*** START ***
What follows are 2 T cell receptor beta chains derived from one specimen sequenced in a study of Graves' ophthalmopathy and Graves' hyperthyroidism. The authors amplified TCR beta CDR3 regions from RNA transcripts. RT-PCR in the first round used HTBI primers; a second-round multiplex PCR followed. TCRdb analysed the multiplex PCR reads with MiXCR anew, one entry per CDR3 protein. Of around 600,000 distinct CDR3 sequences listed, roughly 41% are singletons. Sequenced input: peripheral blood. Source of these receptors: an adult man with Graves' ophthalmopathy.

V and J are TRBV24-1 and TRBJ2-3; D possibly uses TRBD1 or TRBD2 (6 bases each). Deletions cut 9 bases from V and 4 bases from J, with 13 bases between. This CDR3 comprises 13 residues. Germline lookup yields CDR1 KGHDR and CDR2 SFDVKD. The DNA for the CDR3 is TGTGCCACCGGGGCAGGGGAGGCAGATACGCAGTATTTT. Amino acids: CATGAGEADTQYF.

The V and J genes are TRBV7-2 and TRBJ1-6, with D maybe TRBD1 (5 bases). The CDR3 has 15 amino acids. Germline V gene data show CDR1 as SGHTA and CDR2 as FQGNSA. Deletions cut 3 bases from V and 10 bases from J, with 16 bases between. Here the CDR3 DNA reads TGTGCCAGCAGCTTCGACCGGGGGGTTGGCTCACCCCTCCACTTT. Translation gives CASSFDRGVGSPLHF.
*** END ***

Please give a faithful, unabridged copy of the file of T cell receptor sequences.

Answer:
What follows are 2 T cell receptor beta chains derived from one specimen sequenced in a study of Graves' ophthalmopathy and Graves' hyperthyroidism. The authors amplified TCR beta CDR3 regions from RNA transcripts. RT-PCR in the first round used HTBI primers; a second-round multiplex PCR followed. TCRdb analysed the multiplex PCR reads with MiXCR anew, one entry per CDR3 protein. Of around 600,000 distinct CDR3 sequences listed, roughly 41% are singletons. Sequenced input: peripheral blood. Source of these receptors: an adult man with Graves' ophthalmopathy.

V and J are TRBV24-1 and TRBJ2-3; D possibly uses TRBD1 or TRBD2 (6 bases each). Deletions cut 9 bases from V and 4 bases from J, with 13 bases between. This CDR3 comprises 13 residues. Germline lookup yields CDR1 KGHDR and CDR2 SFDVKD. The DNA for the CDR3 is TGTGCCACCGGGGCAGGGGAGGCAGATACGCAGTATTTT. Amino acids: CATGAGEADTQYF.

The V and J genes are TRBV7-2 and TRBJ1-6, with D maybe TRBD1 (5 bases). The CDR3 has 15 amino acids. Germline V gene data show CDR1 as SGHTA and CDR2 as FQGNSA. Deletions cut 3 bases from V and 10 bases from J, with 16 bases between. Here the CDR3 DNA reads TGTGCCAGCAGCTTCGACCGGGGGGTTGGCTCACCCCTCCACTTT. Translation gives CASSFDRGVGSPLHF.